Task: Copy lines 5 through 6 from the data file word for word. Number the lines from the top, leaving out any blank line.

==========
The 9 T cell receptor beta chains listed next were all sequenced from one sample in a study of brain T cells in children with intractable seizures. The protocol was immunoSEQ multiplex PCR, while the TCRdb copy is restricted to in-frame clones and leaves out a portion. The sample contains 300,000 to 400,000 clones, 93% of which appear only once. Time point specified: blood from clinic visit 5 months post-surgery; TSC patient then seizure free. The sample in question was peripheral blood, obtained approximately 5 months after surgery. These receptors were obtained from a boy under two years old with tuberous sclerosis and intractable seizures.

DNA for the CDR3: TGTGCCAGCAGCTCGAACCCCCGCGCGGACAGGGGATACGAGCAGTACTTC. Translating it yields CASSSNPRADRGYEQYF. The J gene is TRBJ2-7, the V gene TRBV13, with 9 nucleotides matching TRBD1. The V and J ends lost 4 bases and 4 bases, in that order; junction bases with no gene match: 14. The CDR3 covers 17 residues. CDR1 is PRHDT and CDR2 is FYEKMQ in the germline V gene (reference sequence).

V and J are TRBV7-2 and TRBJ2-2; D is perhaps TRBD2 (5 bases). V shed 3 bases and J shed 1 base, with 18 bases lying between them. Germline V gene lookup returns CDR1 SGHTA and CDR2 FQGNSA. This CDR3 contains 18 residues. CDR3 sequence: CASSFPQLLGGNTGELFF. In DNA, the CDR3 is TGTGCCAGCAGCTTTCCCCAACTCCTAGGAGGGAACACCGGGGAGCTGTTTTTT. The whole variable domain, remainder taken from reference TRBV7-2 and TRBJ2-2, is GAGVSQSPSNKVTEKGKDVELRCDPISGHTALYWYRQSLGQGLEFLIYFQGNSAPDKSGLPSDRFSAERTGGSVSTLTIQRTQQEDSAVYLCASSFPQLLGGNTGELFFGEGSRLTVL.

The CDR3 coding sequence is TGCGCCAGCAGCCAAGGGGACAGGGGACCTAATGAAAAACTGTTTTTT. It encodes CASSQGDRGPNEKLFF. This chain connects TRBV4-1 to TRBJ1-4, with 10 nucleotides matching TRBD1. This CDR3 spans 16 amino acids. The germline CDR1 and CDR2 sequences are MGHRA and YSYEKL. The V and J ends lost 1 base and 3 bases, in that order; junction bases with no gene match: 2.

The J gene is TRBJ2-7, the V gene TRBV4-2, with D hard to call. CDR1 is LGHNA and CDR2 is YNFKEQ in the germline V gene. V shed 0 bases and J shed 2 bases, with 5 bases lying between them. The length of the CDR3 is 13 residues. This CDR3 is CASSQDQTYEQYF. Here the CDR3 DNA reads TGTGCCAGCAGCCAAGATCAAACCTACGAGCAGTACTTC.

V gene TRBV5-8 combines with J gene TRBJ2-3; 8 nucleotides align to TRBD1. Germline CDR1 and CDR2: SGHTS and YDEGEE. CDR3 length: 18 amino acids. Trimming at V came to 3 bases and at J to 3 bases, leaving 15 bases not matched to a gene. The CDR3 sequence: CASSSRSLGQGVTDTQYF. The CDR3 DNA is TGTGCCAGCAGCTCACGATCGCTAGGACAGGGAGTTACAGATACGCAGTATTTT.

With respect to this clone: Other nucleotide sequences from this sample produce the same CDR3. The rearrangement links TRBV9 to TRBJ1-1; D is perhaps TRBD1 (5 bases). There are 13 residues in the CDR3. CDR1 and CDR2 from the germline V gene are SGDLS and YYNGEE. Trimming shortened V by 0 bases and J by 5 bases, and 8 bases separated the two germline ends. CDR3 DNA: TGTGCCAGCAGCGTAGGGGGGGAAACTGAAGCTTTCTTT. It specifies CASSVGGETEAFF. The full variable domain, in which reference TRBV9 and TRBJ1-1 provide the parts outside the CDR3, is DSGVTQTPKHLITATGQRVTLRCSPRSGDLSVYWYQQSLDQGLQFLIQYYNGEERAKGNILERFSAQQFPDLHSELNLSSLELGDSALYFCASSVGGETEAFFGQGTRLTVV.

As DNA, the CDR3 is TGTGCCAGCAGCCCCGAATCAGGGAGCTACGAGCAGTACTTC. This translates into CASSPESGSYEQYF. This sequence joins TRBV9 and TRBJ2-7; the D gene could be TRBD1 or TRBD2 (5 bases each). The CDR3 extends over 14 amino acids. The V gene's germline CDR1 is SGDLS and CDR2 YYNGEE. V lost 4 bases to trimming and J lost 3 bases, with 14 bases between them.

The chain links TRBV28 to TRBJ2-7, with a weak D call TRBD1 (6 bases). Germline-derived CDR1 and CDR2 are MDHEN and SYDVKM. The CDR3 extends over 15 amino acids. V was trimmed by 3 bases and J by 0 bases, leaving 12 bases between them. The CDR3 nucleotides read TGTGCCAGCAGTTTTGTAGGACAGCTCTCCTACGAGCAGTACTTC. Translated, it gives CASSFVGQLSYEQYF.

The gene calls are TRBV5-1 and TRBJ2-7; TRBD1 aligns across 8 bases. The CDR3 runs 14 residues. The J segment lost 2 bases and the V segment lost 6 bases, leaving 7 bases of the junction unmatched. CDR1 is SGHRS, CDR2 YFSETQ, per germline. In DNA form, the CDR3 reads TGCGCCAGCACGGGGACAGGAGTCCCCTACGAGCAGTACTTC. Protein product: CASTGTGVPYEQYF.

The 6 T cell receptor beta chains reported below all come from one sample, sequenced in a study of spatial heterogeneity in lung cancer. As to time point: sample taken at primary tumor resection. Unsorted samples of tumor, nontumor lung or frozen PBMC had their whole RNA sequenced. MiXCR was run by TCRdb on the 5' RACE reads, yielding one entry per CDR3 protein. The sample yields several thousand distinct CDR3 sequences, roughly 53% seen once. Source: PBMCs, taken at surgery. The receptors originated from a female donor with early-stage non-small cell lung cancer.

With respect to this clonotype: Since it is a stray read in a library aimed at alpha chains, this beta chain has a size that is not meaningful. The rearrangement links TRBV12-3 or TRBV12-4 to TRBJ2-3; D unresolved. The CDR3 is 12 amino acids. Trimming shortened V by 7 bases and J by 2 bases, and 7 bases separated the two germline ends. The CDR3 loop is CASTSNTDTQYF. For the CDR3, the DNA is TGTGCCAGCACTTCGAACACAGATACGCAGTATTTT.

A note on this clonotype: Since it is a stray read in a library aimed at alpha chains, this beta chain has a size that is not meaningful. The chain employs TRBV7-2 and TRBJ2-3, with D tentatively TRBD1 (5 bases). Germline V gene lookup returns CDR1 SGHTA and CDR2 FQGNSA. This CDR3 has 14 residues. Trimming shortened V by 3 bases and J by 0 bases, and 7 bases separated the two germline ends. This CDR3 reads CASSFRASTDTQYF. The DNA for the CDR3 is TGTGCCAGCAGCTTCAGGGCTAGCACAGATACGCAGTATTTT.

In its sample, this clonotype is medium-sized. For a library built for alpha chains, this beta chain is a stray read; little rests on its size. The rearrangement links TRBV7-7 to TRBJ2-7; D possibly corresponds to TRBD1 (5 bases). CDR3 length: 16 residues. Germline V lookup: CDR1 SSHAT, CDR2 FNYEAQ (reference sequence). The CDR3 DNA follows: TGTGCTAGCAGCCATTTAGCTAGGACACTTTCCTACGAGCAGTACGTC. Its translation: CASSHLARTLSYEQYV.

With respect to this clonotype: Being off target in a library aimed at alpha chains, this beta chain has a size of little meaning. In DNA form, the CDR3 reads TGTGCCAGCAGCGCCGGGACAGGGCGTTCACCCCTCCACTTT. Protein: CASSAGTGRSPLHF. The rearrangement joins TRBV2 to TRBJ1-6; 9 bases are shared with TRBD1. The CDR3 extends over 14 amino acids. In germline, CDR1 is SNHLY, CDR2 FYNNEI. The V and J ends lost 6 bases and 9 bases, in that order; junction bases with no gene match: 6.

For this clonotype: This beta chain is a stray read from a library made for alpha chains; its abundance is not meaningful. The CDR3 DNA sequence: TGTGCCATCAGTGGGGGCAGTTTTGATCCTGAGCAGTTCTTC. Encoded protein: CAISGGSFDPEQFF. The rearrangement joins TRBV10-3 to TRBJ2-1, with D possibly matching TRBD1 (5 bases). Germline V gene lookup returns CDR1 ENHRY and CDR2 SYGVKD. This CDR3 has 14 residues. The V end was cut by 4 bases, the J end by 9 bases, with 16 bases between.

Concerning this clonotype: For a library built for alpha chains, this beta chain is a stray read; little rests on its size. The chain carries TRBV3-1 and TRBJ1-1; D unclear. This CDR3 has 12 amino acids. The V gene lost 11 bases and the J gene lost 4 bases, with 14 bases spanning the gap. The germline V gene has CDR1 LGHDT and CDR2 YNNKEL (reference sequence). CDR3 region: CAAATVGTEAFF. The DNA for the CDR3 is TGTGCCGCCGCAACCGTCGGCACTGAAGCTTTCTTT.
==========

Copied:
The J gene is TRBJ2-7, the V gene TRBV4-2, with D hard to call. CDR1 is LGHNA and CDR2 is YNFKEQ in the germline V gene. V shed 0 bases and J shed 2 bases, with 5 bases lying between them. The length of the CDR3 is 13 residues. This CDR3 is CASSQDQTYEQYF. Here the CDR3 DNA reads TGTGCCAGCAGCCAAGATCAAACCTACGAGCAGTACTTC.

V gene TRBV5-8 combines with J gene TRBJ2-3; 8 nucleotides align to TRBD1. Germline CDR1 and CDR2: SGHTS and YDEGEE. CDR3 length: 18 amino acids. Trimming at V came to 3 bases and at J to 3 bases, leaving 15 bases not matched to a gene. The CDR3 sequence: CASSSRSLGQGVTDTQYF. The CDR3 DNA is TGTGCCAGCAGCTCACGATCGCTAGGACAGGGAGTTACAGATACGCAGTATTTT.